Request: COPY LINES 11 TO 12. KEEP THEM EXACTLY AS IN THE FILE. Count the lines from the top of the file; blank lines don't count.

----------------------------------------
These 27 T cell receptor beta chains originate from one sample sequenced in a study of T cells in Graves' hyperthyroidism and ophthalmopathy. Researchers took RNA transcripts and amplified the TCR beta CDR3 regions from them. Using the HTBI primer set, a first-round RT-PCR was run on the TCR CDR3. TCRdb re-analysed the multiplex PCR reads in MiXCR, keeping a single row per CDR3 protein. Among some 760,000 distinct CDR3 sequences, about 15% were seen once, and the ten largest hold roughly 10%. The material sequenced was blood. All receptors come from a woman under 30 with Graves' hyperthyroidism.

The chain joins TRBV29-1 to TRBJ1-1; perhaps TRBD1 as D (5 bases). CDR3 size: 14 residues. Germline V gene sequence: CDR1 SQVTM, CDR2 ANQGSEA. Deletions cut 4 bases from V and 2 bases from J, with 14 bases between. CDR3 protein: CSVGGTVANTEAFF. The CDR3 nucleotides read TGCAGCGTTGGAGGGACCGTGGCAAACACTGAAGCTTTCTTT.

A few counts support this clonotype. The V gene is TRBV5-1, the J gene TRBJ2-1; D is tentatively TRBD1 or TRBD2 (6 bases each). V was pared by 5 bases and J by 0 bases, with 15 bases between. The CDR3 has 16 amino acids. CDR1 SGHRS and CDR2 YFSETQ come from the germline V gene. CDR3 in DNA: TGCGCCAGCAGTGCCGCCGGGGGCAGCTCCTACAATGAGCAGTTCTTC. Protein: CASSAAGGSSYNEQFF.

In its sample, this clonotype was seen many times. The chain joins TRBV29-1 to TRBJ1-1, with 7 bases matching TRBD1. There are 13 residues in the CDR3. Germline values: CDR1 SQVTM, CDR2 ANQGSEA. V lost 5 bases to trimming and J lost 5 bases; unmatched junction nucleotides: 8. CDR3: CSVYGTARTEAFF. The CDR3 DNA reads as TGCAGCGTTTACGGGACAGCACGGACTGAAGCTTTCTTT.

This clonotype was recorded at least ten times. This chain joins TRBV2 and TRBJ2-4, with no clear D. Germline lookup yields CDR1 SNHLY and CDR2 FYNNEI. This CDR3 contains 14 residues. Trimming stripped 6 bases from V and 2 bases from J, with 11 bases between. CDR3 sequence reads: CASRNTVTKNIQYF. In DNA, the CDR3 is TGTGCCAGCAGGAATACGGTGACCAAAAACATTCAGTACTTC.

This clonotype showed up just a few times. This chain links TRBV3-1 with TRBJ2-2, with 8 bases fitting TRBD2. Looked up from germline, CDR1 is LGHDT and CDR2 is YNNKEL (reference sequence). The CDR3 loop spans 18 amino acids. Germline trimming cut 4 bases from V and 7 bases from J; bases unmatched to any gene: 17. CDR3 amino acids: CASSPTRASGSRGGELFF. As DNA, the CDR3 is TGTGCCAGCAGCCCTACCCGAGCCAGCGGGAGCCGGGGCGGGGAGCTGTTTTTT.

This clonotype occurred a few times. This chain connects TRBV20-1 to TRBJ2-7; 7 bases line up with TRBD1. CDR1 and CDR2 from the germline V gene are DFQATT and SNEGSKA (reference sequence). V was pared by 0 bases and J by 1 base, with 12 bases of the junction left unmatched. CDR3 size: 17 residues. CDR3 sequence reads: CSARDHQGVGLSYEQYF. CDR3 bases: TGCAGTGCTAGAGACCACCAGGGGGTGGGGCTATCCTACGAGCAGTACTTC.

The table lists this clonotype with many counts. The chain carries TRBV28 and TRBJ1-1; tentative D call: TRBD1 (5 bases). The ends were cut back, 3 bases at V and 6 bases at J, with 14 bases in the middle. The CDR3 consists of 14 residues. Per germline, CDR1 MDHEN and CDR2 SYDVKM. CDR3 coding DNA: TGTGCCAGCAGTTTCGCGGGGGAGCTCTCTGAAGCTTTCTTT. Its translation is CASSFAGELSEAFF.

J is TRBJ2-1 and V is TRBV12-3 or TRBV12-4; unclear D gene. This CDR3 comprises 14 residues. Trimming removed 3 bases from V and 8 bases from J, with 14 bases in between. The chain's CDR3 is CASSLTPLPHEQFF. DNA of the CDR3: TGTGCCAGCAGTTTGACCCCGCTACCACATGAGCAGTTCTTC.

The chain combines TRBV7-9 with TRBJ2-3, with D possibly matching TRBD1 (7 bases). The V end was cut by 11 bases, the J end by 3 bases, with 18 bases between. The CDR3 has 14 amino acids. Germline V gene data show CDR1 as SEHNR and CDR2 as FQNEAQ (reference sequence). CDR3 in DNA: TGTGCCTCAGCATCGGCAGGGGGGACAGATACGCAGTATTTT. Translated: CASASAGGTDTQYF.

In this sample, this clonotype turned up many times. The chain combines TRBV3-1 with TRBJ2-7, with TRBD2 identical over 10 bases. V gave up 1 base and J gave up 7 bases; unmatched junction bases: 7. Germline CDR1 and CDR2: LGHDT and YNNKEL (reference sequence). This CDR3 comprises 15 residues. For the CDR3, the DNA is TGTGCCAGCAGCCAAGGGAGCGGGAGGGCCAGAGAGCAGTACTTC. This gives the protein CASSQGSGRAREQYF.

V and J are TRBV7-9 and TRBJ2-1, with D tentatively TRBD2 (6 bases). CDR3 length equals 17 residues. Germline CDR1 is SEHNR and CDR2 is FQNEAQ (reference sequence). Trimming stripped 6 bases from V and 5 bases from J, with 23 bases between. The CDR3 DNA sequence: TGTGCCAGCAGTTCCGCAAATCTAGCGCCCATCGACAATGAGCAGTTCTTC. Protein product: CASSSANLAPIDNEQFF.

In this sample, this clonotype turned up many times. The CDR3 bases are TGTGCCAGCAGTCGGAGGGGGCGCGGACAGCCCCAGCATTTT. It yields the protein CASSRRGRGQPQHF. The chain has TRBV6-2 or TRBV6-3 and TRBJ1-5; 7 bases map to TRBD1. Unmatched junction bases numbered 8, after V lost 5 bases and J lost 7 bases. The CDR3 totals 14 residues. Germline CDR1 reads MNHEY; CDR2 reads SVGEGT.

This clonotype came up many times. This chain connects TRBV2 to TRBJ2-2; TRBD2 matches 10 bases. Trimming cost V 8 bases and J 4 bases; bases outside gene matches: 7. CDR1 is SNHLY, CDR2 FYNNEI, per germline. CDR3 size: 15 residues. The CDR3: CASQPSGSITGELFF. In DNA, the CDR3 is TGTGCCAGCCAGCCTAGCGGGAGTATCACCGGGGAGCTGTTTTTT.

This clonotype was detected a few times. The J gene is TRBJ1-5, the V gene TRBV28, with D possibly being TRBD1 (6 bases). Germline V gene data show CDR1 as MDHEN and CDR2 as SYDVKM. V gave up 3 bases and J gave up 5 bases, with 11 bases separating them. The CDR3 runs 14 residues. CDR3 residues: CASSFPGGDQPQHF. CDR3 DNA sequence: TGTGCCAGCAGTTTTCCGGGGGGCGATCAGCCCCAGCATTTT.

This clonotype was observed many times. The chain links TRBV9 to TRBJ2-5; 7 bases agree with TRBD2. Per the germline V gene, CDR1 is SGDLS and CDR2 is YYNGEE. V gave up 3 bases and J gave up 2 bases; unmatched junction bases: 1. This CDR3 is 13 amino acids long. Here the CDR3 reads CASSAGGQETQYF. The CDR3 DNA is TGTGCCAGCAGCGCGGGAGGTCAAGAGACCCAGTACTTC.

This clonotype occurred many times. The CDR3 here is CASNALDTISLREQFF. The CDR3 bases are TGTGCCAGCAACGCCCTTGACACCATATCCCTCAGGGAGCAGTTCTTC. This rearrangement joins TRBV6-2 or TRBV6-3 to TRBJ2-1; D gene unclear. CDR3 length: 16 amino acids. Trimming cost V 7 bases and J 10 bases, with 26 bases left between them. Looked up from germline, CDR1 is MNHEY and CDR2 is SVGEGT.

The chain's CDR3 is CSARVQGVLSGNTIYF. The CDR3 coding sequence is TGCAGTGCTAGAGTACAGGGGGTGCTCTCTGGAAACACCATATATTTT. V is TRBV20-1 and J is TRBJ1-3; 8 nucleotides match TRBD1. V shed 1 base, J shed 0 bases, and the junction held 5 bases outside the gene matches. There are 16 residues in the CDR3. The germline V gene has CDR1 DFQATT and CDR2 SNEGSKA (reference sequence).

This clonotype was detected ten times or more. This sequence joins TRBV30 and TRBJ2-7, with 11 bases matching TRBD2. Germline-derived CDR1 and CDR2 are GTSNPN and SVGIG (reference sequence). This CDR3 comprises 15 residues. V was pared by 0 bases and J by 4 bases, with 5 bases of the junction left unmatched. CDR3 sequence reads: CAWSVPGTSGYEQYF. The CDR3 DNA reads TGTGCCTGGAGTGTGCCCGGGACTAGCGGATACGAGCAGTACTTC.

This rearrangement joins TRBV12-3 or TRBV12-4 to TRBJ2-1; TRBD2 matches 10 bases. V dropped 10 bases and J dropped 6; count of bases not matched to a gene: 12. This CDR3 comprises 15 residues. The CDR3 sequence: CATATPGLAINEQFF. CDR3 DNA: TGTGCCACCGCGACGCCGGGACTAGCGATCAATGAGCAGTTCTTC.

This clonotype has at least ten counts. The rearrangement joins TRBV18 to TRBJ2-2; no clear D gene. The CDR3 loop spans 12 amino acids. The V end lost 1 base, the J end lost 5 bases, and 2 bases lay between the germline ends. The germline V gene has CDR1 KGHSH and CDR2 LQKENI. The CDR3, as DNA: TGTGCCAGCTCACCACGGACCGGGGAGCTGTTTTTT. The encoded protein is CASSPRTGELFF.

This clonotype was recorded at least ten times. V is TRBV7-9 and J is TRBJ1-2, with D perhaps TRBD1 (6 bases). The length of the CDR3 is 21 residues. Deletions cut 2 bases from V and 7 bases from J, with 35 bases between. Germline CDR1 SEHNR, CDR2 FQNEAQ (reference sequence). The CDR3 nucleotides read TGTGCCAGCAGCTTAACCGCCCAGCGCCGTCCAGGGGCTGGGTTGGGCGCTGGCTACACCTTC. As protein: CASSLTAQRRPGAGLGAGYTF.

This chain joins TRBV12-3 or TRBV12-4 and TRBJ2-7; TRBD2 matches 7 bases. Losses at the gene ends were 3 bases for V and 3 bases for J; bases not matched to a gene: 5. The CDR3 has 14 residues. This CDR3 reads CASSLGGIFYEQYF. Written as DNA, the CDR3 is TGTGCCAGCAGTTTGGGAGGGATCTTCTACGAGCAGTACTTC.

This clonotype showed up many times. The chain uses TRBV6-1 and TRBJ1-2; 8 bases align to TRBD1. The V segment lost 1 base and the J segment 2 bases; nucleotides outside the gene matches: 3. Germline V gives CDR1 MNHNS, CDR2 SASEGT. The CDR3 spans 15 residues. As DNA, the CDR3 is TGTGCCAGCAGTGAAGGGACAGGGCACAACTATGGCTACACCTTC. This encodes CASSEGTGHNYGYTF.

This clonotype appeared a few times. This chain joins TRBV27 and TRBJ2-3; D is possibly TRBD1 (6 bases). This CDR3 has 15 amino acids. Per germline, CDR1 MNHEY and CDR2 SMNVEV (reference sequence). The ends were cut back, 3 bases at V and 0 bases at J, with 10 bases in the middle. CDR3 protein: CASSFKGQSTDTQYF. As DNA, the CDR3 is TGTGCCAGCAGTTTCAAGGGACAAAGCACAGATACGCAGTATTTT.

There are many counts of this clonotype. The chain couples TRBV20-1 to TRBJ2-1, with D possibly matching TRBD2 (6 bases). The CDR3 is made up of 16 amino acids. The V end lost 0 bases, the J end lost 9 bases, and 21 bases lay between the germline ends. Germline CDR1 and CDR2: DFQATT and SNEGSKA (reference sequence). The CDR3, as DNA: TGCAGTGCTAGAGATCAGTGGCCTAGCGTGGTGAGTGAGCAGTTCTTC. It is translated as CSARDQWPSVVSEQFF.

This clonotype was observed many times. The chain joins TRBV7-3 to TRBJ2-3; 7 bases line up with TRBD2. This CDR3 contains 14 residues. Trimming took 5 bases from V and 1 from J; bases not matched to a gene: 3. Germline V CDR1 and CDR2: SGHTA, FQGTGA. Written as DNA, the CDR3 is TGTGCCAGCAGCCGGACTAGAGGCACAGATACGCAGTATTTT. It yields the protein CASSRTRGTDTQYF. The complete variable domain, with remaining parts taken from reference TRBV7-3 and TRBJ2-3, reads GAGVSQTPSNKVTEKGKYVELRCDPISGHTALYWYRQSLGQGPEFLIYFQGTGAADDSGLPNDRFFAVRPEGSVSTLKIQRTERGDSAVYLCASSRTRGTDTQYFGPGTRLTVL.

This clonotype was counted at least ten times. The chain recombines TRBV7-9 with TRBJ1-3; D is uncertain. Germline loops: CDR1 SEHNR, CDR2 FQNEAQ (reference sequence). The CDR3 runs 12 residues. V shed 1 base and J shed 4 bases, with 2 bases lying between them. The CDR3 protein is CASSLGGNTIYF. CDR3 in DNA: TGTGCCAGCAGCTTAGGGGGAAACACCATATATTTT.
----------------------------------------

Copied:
In this sample, this clonotype turned up many times. The chain combines TRBV3-1 with TRBJ2-7, with TRBD2 identical over 10 bases. V gave up 1 base and J gave up 7 bases; unmatched junction bases: 7. Germline CDR1 and CDR2: LGHDT and YNNKEL (reference sequence). This CDR3 comprises 15 residues. For the CDR3, the DNA is TGTGCCAGCAGCCAAGGGAGCGGGAGGGCCAGAGAGCAGTACTTC. This gives the protein CASSQGSGRAREQYF.

V and J are TRBV7-9 and TRBJ2-1, with D tentatively TRBD2 (6 bases). CDR3 length equals 17 residues. Germline CDR1 is SEHNR and CDR2 is FQNEAQ (reference sequence). Trimming stripped 6 bases from V and 5 bases from J, with 23 bases between. The CDR3 DNA sequence: TGTGCCAGCAGTTCCGCAAATCTAGCGCCCATCGACAATGAGCAGTTCTTC. Protein product: CASSSANLAPIDNEQFF.